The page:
I’m currently working through a 12 week program to help me tap back into my creativity and inspiration via the book: The Artist’s Way at Work: 12 Weeks to Creative Freedom by Julia Cameron, Mark Bryan, and Catherine Allen.
This is the business version of the very famous original book, The Artist’s Way also by Julia Cameron.
I started this project after feeling like I’ve been in a bit of a rut when it comes to working on my own, non-client-related work.
You can read more about this in my intro post right here.
I’m going week by week and reporting back.
Week Two: The Roar of The Awakening
This tool is also called an Artist’s Date in the OG Artist’s Way book. This one is all about refilling your inspiration well, getting new input, so you have more to pull from as you create your own work.
- Schedule a 1 to 2 hour block of time on your calendar
- Make sure you can be by yourself
- Go do something or learn about something you’ve been curious about
- The point of this is NOT personal development! You’re not trying to “improve”
- Come from a place of curiosity and play
I scheduled a two hour block on Friday to watch a movie by myself, and then promptly got swamped and scrapped it. Damn it!
So, I ended up blocking out Sunday for a whole-day time-out.
It was lovely. I picked some thyme and lavender for the pear galette my husband made, picked some extra herbs like sage and flowered lemon balm and other things from my yard and made little bouquets just for fun. Then, I watched a PBS documentary about ceramics called Out of the Fire: The Art and Science of Ceramics and finally I watched Westwood: Punk, Icon, Activist + ate a couple slices of pear galette.
Also: I think I might still be partial to calling this an Artist’s Date rather than a time-out. I like both, but I feel like calling it a date might make me want to make it extra fancy?
(I’m doing this project here in the time of COVID-19 + California fires, so my time-outs need to be mostly indoor/at home for now.)
Tool: The Dialogue
- Get a blank sheet of paper and a pen
- Draw a line down the center
- Write “Pessimist” on one side and “Optimist” on the other
- Under the Pessimist heading, go to town writing out all your negative thoughts and fears about doing this 12-week program
- Under “Optimist” write out all your hopes and positive feelings about doing the program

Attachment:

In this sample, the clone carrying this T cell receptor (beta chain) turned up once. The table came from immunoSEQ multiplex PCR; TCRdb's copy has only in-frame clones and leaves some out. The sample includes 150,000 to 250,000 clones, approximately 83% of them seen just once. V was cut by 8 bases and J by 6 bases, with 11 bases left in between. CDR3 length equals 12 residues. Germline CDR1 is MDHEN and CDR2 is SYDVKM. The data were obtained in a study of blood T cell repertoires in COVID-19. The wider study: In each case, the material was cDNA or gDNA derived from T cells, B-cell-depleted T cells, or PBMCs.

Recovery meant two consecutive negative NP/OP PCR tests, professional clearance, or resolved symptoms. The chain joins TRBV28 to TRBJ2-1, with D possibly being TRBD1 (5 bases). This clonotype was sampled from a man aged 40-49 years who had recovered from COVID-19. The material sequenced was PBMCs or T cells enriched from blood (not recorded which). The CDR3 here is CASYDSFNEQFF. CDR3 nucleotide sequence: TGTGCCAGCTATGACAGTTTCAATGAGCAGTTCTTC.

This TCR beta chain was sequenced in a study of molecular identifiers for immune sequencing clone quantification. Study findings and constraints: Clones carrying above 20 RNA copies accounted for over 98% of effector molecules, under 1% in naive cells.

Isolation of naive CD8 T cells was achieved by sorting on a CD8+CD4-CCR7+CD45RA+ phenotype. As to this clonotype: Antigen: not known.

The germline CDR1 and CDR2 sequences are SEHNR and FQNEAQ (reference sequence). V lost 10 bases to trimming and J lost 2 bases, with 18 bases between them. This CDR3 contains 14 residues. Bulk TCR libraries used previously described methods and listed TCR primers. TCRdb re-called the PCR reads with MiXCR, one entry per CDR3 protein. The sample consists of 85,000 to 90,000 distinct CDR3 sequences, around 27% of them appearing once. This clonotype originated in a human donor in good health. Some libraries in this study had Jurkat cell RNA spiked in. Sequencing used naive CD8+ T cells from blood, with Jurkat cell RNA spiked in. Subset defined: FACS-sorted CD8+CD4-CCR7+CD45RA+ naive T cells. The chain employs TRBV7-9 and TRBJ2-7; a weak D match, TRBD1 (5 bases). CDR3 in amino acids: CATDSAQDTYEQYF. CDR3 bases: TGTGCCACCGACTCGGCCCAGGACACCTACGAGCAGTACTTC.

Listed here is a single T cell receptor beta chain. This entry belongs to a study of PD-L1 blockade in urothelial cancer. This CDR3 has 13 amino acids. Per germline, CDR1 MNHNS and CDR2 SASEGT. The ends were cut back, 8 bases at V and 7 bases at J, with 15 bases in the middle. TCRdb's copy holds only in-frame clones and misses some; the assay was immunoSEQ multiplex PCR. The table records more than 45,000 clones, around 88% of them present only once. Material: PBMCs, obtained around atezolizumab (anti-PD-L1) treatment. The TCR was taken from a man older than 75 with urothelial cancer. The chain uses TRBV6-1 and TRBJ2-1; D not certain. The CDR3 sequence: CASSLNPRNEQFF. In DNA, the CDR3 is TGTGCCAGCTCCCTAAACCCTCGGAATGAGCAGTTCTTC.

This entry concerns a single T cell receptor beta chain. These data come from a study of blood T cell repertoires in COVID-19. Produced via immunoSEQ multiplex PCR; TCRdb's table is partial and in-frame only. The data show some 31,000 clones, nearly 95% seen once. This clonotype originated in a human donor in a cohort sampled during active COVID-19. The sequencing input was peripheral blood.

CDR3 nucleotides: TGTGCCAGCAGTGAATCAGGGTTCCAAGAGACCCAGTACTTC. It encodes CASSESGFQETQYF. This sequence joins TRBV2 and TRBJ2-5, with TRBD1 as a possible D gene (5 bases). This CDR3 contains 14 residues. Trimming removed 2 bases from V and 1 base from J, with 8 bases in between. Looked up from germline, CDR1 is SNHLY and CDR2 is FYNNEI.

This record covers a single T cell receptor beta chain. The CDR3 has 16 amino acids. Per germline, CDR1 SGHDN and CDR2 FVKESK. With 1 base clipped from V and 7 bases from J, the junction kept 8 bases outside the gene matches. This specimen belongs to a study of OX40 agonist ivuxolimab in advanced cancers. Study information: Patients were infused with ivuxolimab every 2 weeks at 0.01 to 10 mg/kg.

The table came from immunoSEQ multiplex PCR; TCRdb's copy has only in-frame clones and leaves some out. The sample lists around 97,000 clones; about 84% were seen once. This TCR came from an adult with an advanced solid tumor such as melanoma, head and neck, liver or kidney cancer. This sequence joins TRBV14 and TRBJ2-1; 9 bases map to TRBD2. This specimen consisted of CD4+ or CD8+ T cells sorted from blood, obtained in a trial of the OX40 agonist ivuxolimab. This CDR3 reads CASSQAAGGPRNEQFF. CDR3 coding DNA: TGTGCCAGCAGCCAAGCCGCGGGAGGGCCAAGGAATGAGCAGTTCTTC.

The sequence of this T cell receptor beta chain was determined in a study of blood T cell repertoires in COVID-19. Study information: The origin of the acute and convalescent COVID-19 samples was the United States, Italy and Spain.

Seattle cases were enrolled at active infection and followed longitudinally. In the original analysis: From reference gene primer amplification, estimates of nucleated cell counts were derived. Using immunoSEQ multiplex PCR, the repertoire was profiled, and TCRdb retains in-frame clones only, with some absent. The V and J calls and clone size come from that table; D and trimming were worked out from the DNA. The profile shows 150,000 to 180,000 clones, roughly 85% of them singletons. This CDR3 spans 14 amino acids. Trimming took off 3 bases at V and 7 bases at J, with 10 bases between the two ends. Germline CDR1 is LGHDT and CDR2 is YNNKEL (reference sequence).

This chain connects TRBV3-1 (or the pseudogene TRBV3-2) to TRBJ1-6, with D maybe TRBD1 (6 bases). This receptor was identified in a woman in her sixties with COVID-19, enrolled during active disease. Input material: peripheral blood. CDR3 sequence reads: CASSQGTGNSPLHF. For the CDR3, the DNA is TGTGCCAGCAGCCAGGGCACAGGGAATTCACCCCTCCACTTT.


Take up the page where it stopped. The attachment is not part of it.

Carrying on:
I surprised myself by really enjoying this one. I thought I’d start getting lots of competing brain chatter again and end up feeling more confused. But no! Writing out all my pessimistic thoughts was enlightening.
I was surprised at how many negative thoughts I did have about doing a creative program like this I really did have. And getting them out in the open, I was able to counter a lot of them as the BS they really are.
For example, the idea that I’ll somehow be ‘bad’ at them, but this is a personal journey and I don’t really think there is a way for one person to be bad at it and another to be good, even if someone quits, since maybe they got what they needed and moved on.
Tool: Archaeology, Round One + Round Two
Get out your journal or a blank sheet of paper + pen
Fill in the following statements as quickly as possible
My father thought I was _ My mother thought I was
In my early education I learned __
- What I would have needed as a child was___
- The thing that makes me most sad about my life is _ If only I had_
- If only they had _ My strengths as a child were
- My family’s strengths were __
(There are more questions for both Round One and Round Two in the book.)
Round One made me a little sad. It was interesting for me to see what came up when I had to answer quickly and there was a mix of good and bad in my responses to the questions.
So, it didn’t feel amazing the whole time to do this Archaeology, but I can see how this type of journaling could be beneficial to unblocking creativity. And by the end of Round Two, I definitely felt lots of love appreciation for my family and upbringing.